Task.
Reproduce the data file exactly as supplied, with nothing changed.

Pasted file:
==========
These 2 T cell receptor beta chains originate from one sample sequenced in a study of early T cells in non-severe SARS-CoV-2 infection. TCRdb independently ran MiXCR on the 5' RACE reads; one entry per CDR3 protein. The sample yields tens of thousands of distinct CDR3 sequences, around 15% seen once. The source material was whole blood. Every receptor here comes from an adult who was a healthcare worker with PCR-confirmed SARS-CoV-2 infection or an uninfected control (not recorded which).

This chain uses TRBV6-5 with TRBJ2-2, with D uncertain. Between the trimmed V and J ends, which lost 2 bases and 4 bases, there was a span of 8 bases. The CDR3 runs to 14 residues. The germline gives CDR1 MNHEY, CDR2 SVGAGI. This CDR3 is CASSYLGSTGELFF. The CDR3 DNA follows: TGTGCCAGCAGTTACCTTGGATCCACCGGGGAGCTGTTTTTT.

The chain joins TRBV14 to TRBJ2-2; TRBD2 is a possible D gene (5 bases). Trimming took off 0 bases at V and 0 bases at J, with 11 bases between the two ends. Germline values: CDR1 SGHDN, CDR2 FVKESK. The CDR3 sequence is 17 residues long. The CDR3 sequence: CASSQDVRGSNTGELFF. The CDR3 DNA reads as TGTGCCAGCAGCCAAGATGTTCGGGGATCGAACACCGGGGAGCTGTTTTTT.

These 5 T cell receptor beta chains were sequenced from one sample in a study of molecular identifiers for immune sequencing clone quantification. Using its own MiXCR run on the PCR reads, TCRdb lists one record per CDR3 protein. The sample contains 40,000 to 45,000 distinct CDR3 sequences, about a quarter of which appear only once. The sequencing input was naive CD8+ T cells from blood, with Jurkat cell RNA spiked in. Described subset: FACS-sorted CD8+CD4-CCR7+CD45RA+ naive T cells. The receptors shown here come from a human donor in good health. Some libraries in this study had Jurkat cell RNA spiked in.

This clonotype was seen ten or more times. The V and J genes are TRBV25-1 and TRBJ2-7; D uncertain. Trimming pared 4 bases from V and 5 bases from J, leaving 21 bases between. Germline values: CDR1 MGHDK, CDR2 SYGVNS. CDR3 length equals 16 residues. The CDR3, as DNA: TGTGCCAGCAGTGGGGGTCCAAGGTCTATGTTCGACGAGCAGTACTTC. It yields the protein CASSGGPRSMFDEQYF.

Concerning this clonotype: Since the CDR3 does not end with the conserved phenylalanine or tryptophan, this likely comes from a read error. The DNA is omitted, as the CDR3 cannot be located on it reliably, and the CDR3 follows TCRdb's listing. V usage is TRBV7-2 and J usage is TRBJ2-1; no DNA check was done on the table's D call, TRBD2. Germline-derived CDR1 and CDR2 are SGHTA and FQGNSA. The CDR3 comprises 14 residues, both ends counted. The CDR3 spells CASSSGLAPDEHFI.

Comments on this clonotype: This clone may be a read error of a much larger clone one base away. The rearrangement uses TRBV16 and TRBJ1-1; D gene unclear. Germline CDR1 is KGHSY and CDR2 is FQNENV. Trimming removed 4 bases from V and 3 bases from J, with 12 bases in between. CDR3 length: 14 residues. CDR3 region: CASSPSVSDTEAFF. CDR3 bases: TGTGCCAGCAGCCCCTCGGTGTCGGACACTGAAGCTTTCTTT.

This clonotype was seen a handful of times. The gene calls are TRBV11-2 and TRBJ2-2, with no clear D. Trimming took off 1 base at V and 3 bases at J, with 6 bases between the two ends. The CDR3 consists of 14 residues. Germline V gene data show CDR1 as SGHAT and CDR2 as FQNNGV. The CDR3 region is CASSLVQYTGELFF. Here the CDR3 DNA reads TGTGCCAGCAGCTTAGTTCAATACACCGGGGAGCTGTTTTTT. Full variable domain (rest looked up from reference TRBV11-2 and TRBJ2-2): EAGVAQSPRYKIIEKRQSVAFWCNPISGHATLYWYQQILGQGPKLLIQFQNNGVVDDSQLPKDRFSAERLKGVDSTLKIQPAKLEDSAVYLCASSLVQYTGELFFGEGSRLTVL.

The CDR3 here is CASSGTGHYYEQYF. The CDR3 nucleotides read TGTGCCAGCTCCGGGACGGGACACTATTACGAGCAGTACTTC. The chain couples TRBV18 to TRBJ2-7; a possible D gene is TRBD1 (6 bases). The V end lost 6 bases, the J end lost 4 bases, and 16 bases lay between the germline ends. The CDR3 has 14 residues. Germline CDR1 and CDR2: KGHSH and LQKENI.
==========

These 2 T cell receptor beta chains originate from one sample sequenced in a study of early T cells in non-severe SARS-CoV-2 infection. TCRdb independently ran MiXCR on the 5' RACE reads; one entry per CDR3 protein. The sample yields tens of thousands of distinct CDR3 sequences, around 15% seen once. The source material was whole blood. Every receptor here comes from an adult who was a healthcare worker with PCR-confirmed SARS-CoV-2 infection or an uninfected control (not recorded which).

This chain uses TRBV6-5 with TRBJ2-2, with D uncertain. Between the trimmed V and J ends, which lost 2 bases and 4 bases, there was a span of 8 bases. The CDR3 runs to 14 residues. The germline gives CDR1 MNHEY, CDR2 SVGAGI. This CDR3 is CASSYLGSTGELFF. The CDR3 DNA follows: TGTGCCAGCAGTTACCTTGGATCCACCGGGGAGCTGTTTTTT.

The chain joins TRBV14 to TRBJ2-2; TRBD2 is a possible D gene (5 bases). Trimming took off 0 bases at V and 0 bases at J, with 11 bases between the two ends. Germline values: CDR1 SGHDN, CDR2 FVKESK. The CDR3 sequence is 17 residues long. The CDR3 sequence: CASSQDVRGSNTGELFF. The CDR3 DNA reads as TGTGCCAGCAGCCAAGATGTTCGGGGATCGAACACCGGGGAGCTGTTTTTT.

These 5 T cell receptor beta chains were sequenced from one sample in a study of molecular identifiers for immune sequencing clone quantification. Using its own MiXCR run on the PCR reads, TCRdb lists one record per CDR3 protein. The sample contains 40,000 to 45,000 distinct CDR3 sequences, about a quarter of which appear only once. The sequencing input was naive CD8+ T cells from blood, with Jurkat cell RNA spiked in. Described subset: FACS-sorted CD8+CD4-CCR7+CD45RA+ naive T cells. The receptors shown here come from a human donor in good health. Some libraries in this study had Jurkat cell RNA spiked in.

This clonotype was seen ten or more times. The V and J genes are TRBV25-1 and TRBJ2-7; D uncertain. Trimming pared 4 bases from V and 5 bases from J, leaving 21 bases between. Germline values: CDR1 MGHDK, CDR2 SYGVNS. CDR3 length equals 16 residues. The CDR3, as DNA: TGTGCCAGCAGTGGGGGTCCAAGGTCTATGTTCGACGAGCAGTACTTC. It yields the protein CASSGGPRSMFDEQYF.

Concerning this clonotype: Since the CDR3 does not end with the conserved phenylalanine or tryptophan, this likely comes from a read error. The DNA is omitted, as the CDR3 cannot be located on it reliably, and the CDR3 follows TCRdb's listing. V usage is TRBV7-2 and J usage is TRBJ2-1; no DNA check was done on the table's D call, TRBD2. Germline-derived CDR1 and CDR2 are SGHTA and FQGNSA. The CDR3 comprises 14 residues, both ends counted. The CDR3 spells CASSSGLAPDEHFI.

Comments on this clonotype: This clone may be a read error of a much larger clone one base away. The rearrangement uses TRBV16 and TRBJ1-1; D gene unclear. Germline CDR1 is KGHSY and CDR2 is FQNENV. Trimming removed 4 bases from V and 3 bases from J, with 12 bases in between. CDR3 length: 14 residues. CDR3 region: CASSPSVSDTEAFF. CDR3 bases: TGTGCCAGCAGCCCCTCGGTGTCGGACACTGAAGCTTTCTTT.

This clonotype was seen a handful of times. The gene calls are TRBV11-2 and TRBJ2-2, with no clear D. Trimming took off 1 base at V and 3 bases at J, with 6 bases between the two ends. The CDR3 consists of 14 residues. Germline V gene data show CDR1 as SGHAT and CDR2 as FQNNGV. The CDR3 region is CASSLVQYTGELFF. Here the CDR3 DNA reads TGTGCCAGCAGCTTAGTTCAATACACCGGGGAGCTGTTTTTT. Full variable domain (rest looked up from reference TRBV11-2 and TRBJ2-2): EAGVAQSPRYKIIEKRQSVAFWCNPISGHATLYWYQQILGQGPKLLIQFQNNGVVDDSQLPKDRFSAERLKGVDSTLKIQPAKLEDSAVYLCASSLVQYTGELFFGEGSRLTVL.

The CDR3 here is CASSGTGHYYEQYF. The CDR3 nucleotides read TGTGCCAGCTCCGGGACGGGACACTATTACGAGCAGTACTTC. The chain couples TRBV18 to TRBJ2-7; a possible D gene is TRBD1 (6 bases). The V end lost 6 bases, the J end lost 4 bases, and 16 bases lay between the germline ends. The CDR3 has 14 residues. Germline CDR1 and CDR2: KGHSH and LQKENI.